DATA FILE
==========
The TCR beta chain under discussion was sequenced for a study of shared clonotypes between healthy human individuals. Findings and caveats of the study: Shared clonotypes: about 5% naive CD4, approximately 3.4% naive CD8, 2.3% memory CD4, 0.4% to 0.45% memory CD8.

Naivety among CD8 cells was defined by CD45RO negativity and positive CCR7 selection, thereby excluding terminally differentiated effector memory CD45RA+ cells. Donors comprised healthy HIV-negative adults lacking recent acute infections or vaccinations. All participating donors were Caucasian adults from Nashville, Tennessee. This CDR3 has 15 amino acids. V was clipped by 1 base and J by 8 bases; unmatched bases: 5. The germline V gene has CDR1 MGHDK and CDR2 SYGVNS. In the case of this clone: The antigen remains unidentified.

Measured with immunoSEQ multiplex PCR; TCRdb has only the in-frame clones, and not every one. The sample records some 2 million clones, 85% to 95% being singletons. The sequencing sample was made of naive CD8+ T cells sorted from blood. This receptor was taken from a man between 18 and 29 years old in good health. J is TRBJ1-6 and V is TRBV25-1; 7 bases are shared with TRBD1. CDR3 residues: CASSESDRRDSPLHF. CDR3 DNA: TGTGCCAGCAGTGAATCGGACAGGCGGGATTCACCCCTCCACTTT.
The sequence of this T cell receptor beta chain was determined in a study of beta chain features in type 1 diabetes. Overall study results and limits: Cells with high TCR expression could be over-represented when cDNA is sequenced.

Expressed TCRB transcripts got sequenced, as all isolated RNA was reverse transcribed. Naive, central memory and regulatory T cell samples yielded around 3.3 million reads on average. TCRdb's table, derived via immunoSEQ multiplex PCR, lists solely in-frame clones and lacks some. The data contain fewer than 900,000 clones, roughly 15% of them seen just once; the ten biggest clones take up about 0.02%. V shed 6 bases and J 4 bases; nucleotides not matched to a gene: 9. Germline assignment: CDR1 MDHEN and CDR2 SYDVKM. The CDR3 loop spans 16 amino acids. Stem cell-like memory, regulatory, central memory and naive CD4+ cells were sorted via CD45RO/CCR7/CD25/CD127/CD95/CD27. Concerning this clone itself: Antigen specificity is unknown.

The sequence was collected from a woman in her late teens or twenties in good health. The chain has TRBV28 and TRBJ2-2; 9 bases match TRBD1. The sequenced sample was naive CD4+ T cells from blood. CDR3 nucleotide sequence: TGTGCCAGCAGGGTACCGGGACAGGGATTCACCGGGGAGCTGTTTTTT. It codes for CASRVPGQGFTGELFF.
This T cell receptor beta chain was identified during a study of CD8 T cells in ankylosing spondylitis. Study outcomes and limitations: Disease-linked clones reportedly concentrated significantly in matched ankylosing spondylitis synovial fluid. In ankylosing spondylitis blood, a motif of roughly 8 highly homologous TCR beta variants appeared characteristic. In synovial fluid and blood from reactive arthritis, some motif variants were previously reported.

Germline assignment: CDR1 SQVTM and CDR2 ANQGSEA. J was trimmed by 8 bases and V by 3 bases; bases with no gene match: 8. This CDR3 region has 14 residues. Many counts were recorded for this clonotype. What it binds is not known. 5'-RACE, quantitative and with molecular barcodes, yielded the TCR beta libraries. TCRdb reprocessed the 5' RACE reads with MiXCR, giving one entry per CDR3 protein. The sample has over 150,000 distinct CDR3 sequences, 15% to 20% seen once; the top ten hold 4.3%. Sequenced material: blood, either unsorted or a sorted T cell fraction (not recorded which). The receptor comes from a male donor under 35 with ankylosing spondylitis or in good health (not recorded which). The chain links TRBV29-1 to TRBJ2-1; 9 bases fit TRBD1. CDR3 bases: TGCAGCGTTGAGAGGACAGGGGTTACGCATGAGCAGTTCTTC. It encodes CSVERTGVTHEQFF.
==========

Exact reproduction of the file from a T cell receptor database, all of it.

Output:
The TCR beta chain under discussion was sequenced for a study of shared clonotypes between healthy human individuals. Findings and caveats of the study: Shared clonotypes: about 5% naive CD4, approximately 3.4% naive CD8, 2.3% memory CD4, 0.4% to 0.45% memory CD8.

Naivety among CD8 cells was defined by CD45RO negativity and positive CCR7 selection, thereby excluding terminally differentiated effector memory CD45RA+ cells. Donors comprised healthy HIV-negative adults lacking recent acute infections or vaccinations. All participating donors were Caucasian adults from Nashville, Tennessee. This CDR3 has 15 amino acids. V was clipped by 1 base and J by 8 bases; unmatched bases: 5. The germline V gene has CDR1 MGHDK and CDR2 SYGVNS. In the case of this clone: The antigen remains unidentified.

Measured with immunoSEQ multiplex PCR; TCRdb has only the in-frame clones, and not every one. The sample records some 2 million clones, 85% to 95% being singletons. The sequencing sample was made of naive CD8+ T cells sorted from blood. This receptor was taken from a man between 18 and 29 years old in good health. J is TRBJ1-6 and V is TRBV25-1; 7 bases are shared with TRBD1. CDR3 residues: CASSESDRRDSPLHF. CDR3 DNA: TGTGCCAGCAGTGAATCGGACAGGCGGGATTCACCCCTCCACTTT.
The sequence of this T cell receptor beta chain was determined in a study of beta chain features in type 1 diabetes. Overall study results and limits: Cells with high TCR expression could be over-represented when cDNA is sequenced.

Expressed TCRB transcripts got sequenced, as all isolated RNA was reverse transcribed. Naive, central memory and regulatory T cell samples yielded around 3.3 million reads on average. TCRdb's table, derived via immunoSEQ multiplex PCR, lists solely in-frame clones and lacks some. The data contain fewer than 900,000 clones, roughly 15% of them seen just once; the ten biggest clones take up about 0.02%. V shed 6 bases and J 4 bases; nucleotides not matched to a gene: 9. Germline assignment: CDR1 MDHEN and CDR2 SYDVKM. The CDR3 loop spans 16 amino acids. Stem cell-like memory, regulatory, central memory and naive CD4+ cells were sorted via CD45RO/CCR7/CD25/CD127/CD95/CD27. Concerning this clone itself: Antigen specificity is unknown.

The sequence was collected from a woman in her late teens or twenties in good health. The chain has TRBV28 and TRBJ2-2; 9 bases match TRBD1. The sequenced sample was naive CD4+ T cells from blood. CDR3 nucleotide sequence: TGTGCCAGCAGGGTACCGGGACAGGGATTCACCGGGGAGCTGTTTTTT. It codes for CASRVPGQGFTGELFF.
This T cell receptor beta chain was identified during a study of CD8 T cells in ankylosing spondylitis. Study outcomes and limitations: Disease-linked clones reportedly concentrated significantly in matched ankylosing spondylitis synovial fluid. In ankylosing spondylitis blood, a motif of roughly 8 highly homologous TCR beta variants appeared characteristic. In synovial fluid and blood from reactive arthritis, some motif variants were previously reported.

Germline assignment: CDR1 SQVTM and CDR2 ANQGSEA. J was trimmed by 8 bases and V by 3 bases; bases with no gene match: 8. This CDR3 region has 14 residues. Many counts were recorded for this clonotype. What it binds is not known. 5'-RACE, quantitative and with molecular barcodes, yielded the TCR beta libraries. TCRdb reprocessed the 5' RACE reads with MiXCR, giving one entry per CDR3 protein. The sample has over 150,000 distinct CDR3 sequences, 15% to 20% seen once; the top ten hold 4.3%. Sequenced material: blood, either unsorted or a sorted T cell fraction (not recorded which). The receptor comes from a male donor under 35 with ankylosing spondylitis or in good health (not recorded which). The chain links TRBV29-1 to TRBJ2-1; 9 bases fit TRBD1. CDR3 bases: TGCAGCGTTGAGAGGACAGGGGTTACGCATGAGCAGTTCTTC. It encodes CSVERTGVTHEQFF.